Halloween is 27 days away. I'm mostly ready. I have the treats, I have a schedule, I have a plan. I just need to decorate. There are lots of lists out there for Halloween but today we are going to focus on the Must Haves for a great experience as a stop on the trick o'treating route of your town.
#1 An Estimation of How Many Treats You'll Need
Ever since we moved to our house 15 years ago, I've kept a record of how many trick o'treaters we get. After a few years this allowed me to estimate how many treats we'll need. We get 150-200 every year. Couple that information with how much we will give out (1 treat a person, honestly they don't need more and you can save money this way) and I know how much I'm going to need to buy. Then I just watch sales and gather coupons and we have a wonderful assortment, we don't run out, and we feel good about participating in our community and about our wallets.
#2 At Least Two Food Options
While we love chocolate here on The Chocolate Cult, the sad fact is that some people do not. Ever worse, some people are allergic to chocolate. So even if you love chocolate like me, you want non-chocolate options. This means having at least two food treats you can hand out. You could get even more intense with your record keeping and track how many of each treat is chosen by the trick o'treaters who come to your house but as record focused as I can be, I don't even do that!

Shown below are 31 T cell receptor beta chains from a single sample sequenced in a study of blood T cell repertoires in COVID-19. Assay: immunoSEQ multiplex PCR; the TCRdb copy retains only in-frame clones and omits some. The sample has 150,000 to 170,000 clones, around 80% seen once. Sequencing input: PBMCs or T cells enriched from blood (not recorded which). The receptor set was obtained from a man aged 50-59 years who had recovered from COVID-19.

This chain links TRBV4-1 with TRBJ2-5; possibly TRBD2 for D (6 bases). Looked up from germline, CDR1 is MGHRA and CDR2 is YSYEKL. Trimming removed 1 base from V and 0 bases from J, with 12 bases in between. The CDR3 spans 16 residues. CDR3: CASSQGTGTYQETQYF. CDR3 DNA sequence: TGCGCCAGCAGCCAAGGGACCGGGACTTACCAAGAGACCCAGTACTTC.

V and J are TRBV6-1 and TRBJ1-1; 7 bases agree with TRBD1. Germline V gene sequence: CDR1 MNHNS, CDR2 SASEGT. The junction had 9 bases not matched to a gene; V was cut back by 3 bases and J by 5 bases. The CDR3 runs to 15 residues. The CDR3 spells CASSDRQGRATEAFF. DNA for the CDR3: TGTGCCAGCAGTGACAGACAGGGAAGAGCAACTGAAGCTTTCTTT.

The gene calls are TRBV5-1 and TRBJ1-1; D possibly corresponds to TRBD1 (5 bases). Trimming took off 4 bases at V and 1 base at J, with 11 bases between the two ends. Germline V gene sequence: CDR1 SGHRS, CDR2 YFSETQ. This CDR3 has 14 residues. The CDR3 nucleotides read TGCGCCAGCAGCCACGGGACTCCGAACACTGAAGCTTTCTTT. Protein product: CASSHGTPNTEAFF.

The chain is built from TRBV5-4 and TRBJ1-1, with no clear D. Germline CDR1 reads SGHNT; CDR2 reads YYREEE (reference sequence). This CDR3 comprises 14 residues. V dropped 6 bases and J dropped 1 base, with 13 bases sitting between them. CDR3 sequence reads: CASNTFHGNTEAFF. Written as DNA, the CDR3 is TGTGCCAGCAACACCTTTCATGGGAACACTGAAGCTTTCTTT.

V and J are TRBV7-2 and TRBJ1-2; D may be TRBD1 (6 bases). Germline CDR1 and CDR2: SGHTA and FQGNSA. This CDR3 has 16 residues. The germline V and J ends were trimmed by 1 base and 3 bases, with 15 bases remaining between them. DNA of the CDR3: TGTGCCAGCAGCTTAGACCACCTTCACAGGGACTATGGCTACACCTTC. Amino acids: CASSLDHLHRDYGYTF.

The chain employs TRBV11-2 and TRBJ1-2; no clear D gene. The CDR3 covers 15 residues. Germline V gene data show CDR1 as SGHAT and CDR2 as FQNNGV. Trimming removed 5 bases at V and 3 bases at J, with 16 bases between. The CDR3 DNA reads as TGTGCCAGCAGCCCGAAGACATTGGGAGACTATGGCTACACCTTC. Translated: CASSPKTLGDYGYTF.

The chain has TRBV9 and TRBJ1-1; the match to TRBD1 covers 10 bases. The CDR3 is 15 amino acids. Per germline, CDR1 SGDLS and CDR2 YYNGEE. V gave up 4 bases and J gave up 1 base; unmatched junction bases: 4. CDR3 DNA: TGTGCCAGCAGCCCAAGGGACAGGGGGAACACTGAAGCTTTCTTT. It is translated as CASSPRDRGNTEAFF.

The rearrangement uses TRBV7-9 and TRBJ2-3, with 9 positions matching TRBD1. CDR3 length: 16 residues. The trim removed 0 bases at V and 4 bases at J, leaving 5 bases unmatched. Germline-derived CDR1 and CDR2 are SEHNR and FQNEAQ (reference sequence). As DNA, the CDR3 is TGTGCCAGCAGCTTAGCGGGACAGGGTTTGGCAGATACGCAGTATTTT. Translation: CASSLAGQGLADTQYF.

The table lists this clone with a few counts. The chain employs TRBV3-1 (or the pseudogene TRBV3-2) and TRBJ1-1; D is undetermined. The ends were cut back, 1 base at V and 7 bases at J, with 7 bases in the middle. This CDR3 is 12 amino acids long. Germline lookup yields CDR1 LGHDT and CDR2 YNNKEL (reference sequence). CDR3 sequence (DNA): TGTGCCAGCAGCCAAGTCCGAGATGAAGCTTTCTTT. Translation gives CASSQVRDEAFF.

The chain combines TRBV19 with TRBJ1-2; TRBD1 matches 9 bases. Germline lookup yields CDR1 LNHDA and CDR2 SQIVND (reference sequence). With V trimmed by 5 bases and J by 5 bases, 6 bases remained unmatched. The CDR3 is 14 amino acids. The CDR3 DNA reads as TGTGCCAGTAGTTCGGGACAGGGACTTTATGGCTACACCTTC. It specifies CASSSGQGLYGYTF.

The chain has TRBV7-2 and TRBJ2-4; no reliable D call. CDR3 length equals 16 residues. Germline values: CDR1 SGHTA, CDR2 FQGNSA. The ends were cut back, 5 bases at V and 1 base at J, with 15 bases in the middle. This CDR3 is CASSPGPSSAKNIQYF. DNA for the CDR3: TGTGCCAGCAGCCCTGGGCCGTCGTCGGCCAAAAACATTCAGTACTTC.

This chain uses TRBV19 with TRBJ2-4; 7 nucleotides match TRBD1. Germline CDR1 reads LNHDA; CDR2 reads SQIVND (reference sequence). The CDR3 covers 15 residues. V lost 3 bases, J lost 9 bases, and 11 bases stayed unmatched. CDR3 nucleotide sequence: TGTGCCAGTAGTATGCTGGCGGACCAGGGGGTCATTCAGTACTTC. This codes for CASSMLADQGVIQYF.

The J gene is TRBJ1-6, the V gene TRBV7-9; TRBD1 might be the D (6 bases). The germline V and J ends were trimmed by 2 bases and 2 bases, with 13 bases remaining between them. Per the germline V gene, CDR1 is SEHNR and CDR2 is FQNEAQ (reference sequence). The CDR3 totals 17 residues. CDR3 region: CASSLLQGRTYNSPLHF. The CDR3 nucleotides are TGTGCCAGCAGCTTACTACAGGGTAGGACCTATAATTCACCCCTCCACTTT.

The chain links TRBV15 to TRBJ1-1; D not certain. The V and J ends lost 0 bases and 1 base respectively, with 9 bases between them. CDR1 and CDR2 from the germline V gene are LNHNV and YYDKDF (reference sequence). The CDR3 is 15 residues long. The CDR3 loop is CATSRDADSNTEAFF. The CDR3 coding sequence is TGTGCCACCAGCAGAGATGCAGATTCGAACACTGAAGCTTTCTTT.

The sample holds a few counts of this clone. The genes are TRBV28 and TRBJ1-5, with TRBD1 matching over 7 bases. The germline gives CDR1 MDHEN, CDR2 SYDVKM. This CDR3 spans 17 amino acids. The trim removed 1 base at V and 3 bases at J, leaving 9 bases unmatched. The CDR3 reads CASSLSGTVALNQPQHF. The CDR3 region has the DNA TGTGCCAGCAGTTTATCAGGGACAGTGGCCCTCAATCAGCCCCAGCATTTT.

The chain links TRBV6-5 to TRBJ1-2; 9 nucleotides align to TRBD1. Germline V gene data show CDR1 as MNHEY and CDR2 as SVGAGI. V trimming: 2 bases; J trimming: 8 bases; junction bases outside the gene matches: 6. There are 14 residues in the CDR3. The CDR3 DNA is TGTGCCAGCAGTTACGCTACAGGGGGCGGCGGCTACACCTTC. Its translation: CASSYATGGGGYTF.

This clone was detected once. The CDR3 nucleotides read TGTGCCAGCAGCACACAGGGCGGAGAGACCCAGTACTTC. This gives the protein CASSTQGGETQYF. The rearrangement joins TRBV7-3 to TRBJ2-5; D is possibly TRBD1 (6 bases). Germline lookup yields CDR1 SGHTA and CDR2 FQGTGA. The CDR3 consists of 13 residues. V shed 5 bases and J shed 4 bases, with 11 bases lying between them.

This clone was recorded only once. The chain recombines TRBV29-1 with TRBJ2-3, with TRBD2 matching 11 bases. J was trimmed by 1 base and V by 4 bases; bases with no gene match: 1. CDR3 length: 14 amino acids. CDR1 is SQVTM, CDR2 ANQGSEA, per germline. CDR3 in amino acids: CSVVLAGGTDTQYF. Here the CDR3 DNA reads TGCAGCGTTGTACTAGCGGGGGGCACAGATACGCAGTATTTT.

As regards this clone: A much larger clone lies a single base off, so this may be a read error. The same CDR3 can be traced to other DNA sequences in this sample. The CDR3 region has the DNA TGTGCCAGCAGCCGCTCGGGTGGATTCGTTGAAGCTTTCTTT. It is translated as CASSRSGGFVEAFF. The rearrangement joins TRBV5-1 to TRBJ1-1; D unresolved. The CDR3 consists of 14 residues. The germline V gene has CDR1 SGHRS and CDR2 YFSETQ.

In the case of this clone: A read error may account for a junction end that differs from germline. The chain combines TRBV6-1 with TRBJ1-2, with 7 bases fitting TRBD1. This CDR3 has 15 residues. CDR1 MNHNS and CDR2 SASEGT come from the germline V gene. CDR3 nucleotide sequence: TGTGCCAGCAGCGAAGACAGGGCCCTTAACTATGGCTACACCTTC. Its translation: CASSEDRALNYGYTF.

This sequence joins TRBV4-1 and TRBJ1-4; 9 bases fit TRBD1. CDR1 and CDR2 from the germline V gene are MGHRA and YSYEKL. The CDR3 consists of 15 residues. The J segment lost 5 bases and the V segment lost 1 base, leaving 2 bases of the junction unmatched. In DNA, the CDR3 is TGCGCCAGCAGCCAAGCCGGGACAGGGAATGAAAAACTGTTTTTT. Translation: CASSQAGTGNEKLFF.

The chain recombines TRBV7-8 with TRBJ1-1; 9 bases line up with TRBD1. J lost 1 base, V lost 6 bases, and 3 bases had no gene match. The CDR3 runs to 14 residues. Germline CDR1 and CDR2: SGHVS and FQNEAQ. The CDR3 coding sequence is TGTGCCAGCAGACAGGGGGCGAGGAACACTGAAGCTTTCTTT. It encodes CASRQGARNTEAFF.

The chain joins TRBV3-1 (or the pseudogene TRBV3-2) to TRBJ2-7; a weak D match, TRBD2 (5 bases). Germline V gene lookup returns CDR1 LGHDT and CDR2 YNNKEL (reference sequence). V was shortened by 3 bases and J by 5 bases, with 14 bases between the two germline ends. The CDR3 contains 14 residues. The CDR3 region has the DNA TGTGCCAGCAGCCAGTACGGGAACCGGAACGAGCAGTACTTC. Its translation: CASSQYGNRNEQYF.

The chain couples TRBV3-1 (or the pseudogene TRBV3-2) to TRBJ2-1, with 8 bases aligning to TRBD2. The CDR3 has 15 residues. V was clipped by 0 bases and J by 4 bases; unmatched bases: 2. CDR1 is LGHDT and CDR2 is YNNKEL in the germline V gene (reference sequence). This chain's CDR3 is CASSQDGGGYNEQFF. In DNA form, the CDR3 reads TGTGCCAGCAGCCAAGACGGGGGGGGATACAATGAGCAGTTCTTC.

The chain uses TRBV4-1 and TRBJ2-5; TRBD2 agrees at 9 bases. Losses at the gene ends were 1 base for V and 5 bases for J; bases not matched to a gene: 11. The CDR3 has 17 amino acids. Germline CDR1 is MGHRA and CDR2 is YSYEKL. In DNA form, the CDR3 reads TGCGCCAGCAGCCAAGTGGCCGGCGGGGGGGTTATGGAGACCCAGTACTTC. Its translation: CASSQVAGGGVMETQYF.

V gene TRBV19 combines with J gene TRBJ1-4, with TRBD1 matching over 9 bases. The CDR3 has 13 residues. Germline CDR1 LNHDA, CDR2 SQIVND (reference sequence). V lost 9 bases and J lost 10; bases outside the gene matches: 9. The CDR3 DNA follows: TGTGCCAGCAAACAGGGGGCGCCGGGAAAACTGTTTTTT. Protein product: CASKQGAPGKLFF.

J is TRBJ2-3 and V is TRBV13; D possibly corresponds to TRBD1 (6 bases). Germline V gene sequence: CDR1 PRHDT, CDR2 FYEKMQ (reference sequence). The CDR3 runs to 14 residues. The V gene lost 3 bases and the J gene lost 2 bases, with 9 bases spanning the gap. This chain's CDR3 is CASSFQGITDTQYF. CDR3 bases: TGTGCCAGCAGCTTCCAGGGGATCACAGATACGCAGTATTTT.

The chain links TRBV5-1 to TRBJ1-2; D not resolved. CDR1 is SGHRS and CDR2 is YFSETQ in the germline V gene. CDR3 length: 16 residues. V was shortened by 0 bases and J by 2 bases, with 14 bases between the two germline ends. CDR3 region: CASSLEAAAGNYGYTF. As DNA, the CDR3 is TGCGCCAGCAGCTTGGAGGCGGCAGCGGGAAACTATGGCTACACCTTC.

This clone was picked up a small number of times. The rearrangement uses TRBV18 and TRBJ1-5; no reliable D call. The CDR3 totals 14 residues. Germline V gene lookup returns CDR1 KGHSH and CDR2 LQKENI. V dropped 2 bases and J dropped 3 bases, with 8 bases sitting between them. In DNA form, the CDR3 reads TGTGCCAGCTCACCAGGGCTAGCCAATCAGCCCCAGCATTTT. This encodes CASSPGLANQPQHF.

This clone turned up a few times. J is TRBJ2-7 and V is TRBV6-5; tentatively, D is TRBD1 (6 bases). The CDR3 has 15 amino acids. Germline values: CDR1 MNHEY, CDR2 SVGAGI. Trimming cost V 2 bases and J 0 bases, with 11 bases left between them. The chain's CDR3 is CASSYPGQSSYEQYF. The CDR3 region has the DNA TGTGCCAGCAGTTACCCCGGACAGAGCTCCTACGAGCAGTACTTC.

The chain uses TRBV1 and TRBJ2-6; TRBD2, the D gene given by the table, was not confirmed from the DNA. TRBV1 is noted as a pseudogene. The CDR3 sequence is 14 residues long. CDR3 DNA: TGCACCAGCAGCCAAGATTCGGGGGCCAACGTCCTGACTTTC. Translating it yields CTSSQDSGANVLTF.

Of course the final Must Have might undo the need for a non-chocolate treat but still, the kiddies do like an option so two food treats is a good idea.
Just as some folks are allergic to chocolate there is a huge array of potential allergens in the Halloween themed food treats on the market today. If you can afford it, you can find allergen-free products but I won't lie to you, these are more expensive. When you have 150-200 stop by for treats, that issue can make it unfeasible for you to participate or force parents to go through their kids bags and pails adding stress to their lives and disappointment to the kids' Halloween experience. There are a lot of non-food treats you can find these days ranging from pencils to stickers to silly plastic jewelry. It is all a matter of what you want to spend but they do no need to be more expensive than the candy option. Last year, as part of the Teal Pumpkin Project, we didn't hand out any food items and the kids and their parents seemed to be thrilled. Again just like with food treats, having an option is a good idea particular since the age of trick o'treaters in my community ranges from pre-school to high school. A high schooler might like the fake tatoo but a parent may not want that for their 6 year old.